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North Korea agrees to discuss family reunions with South

Pyongyang has agreed to talks with the South on the first family reunions in years. The program had been stalled in recent years amid tension between the divided Koreas.

North Korea sent a message proposing that the talks take place on February 5 or 6 in a border village, Seoul's Unification Ministry and Pyongyang's state media reported Monday. The message asked that the South choose between the proposed dates,

North Korea agreed to restart the reunions last month and asked the South to suggest the date. Seoul subsequently chose Feb. 17-22 and proposed working-level talks to discuss details about the reunions, but officials from North Korea didn't respond until Monday, drawing complaints from the South.

"We welcome that the North has finally come forward to discuss the reunion," Unification Ministry spokesman Kim Eui-Do told reporters.

"Given the urgency of the matter, we will make preparations to hold the reunion as soon as possible," Kim said.

South Korea has suggested February 5 for the talks, according to the Unification Ministry.

Clock is ticking

The 1950-53 Korean War separated millions of family members and cemented their division with a border that gave the peninsula an official North and South. The absence of postal and phone communication capabilities mean that most separated families have had no contact whatsoever with each other over the past six decades.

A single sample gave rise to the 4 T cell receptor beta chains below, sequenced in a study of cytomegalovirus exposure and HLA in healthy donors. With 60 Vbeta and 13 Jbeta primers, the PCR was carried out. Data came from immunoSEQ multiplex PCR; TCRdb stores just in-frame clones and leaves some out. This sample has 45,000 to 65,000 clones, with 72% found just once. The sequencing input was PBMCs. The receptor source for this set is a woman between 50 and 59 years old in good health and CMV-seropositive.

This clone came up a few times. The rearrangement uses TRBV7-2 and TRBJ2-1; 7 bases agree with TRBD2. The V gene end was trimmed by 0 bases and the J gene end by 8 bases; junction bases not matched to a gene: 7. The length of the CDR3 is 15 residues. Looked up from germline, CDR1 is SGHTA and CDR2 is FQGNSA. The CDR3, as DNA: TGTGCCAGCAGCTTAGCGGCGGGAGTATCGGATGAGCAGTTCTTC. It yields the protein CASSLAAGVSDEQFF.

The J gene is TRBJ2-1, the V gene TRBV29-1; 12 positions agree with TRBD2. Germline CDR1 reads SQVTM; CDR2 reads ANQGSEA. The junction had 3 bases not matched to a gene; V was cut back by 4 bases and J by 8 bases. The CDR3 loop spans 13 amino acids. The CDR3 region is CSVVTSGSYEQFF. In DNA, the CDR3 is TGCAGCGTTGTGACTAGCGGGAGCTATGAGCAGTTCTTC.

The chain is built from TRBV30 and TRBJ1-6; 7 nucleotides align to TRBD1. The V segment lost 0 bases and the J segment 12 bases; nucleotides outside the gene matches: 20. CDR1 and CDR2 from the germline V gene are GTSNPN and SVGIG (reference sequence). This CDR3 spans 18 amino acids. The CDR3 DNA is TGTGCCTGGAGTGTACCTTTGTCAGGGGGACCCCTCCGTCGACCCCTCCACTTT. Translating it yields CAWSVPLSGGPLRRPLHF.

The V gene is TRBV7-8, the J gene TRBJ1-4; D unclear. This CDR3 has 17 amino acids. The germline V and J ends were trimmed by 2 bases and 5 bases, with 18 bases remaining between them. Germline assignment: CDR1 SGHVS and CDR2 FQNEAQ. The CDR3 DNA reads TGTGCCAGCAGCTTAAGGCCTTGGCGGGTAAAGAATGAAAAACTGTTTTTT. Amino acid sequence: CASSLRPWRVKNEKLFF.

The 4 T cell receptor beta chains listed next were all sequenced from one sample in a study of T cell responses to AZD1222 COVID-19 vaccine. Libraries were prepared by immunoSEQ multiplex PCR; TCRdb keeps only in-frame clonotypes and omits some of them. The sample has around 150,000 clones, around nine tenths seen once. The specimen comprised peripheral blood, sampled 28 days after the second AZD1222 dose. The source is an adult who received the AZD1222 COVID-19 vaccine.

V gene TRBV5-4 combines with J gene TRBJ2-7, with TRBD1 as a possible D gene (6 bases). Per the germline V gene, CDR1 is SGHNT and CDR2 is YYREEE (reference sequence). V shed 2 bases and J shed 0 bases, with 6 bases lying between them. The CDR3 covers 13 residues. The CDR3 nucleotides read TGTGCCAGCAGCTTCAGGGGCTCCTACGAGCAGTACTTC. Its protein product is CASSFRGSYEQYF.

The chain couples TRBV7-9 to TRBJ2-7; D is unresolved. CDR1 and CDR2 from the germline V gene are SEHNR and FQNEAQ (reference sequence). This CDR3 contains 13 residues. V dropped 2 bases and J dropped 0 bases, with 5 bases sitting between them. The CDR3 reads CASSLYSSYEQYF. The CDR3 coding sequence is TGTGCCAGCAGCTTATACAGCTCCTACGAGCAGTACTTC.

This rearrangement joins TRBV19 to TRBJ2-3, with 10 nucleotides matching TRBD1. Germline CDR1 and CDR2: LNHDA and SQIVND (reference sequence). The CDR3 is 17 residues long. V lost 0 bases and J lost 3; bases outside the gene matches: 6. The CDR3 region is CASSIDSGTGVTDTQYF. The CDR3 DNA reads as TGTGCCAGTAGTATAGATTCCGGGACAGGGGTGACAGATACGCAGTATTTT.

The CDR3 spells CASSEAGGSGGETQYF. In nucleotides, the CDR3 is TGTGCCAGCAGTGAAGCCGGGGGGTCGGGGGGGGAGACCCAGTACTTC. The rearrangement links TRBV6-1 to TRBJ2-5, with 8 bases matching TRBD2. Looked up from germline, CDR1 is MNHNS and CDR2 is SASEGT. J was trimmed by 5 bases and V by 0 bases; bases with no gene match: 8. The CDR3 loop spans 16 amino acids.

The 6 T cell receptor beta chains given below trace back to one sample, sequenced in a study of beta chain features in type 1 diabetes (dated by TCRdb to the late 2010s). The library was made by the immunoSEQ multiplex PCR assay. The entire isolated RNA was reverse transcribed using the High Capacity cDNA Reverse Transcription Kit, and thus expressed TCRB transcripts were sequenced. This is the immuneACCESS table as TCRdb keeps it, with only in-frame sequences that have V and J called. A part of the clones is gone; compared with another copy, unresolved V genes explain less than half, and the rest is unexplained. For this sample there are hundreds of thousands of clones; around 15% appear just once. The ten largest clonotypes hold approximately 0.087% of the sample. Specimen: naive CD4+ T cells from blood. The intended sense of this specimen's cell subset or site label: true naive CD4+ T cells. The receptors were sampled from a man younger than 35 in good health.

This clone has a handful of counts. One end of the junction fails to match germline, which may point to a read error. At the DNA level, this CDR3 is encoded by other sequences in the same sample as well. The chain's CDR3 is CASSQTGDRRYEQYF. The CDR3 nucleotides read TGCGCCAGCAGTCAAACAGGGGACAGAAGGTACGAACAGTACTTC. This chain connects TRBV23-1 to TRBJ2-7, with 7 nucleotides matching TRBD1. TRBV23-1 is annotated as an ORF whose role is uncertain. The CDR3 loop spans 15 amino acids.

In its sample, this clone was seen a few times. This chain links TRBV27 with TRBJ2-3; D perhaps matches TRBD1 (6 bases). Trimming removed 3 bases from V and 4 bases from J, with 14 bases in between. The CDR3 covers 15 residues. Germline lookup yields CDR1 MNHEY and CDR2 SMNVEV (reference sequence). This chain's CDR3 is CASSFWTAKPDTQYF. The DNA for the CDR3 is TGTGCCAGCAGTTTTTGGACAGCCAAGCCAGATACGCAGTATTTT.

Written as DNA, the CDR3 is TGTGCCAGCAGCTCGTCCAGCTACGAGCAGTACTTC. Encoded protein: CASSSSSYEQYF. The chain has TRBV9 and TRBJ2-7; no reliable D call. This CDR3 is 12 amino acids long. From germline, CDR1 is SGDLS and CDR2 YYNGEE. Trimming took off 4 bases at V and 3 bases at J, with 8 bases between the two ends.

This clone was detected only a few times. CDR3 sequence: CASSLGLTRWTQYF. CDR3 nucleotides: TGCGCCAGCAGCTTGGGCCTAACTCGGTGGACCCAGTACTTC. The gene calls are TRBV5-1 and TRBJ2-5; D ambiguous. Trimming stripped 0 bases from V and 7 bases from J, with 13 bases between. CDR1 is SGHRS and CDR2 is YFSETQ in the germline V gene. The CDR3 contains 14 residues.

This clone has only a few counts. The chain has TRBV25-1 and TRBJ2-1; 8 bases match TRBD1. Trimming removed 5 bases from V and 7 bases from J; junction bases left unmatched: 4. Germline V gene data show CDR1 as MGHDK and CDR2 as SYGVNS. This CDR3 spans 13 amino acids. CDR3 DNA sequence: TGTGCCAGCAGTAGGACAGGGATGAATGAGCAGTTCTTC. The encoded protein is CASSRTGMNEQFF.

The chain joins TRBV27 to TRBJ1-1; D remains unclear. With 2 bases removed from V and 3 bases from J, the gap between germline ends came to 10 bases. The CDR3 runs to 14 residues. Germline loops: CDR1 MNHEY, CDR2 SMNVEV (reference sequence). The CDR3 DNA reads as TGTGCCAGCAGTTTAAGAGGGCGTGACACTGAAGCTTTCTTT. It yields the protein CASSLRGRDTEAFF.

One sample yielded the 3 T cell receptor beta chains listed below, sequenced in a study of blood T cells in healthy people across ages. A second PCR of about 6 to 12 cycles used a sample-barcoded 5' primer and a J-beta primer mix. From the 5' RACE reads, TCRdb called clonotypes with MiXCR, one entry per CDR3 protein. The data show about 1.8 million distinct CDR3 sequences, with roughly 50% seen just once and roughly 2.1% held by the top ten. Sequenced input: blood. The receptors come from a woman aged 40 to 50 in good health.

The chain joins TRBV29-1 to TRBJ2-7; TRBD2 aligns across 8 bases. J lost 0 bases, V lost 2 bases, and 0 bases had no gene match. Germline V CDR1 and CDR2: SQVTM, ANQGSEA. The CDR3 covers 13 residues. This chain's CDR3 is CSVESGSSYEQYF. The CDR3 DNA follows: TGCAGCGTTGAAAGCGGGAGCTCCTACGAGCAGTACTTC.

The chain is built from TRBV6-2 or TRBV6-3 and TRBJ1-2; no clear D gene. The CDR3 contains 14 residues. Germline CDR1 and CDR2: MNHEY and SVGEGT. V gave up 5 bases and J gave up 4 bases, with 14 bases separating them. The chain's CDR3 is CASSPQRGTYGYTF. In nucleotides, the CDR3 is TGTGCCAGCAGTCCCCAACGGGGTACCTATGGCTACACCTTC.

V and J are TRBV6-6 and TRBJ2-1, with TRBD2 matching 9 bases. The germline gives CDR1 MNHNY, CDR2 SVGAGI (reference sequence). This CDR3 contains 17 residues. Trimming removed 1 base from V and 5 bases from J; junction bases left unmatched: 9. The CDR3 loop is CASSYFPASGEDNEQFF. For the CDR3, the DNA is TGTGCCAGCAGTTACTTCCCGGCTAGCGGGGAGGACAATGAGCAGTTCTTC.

The highly emotional program receives most of its applications from people 70 or older who want one more chance to see long-lost relatives before they die.

The reunion program began in 2000 following a historic inter-Korean summit. Sporadic events since then have seen around 17,000 relatives briefly reunited.

The last reunions were held in 2010. An event for about 100 people scheduled for last September was called off at the last minute by North Korea, which cited Southern "hostility."

Pyongyang has recently toned down its typical rhetoric against Seoul and made a series of conciliatory gestures.

North Korea dramatically raised tensions last Spring by issuing repeated threats to launch a nuclear war. Analysts say the impoverished North needs improved ties with South Korea to attract foreign investment and aid.

mkg/ccp (AFP, dpa, AP)

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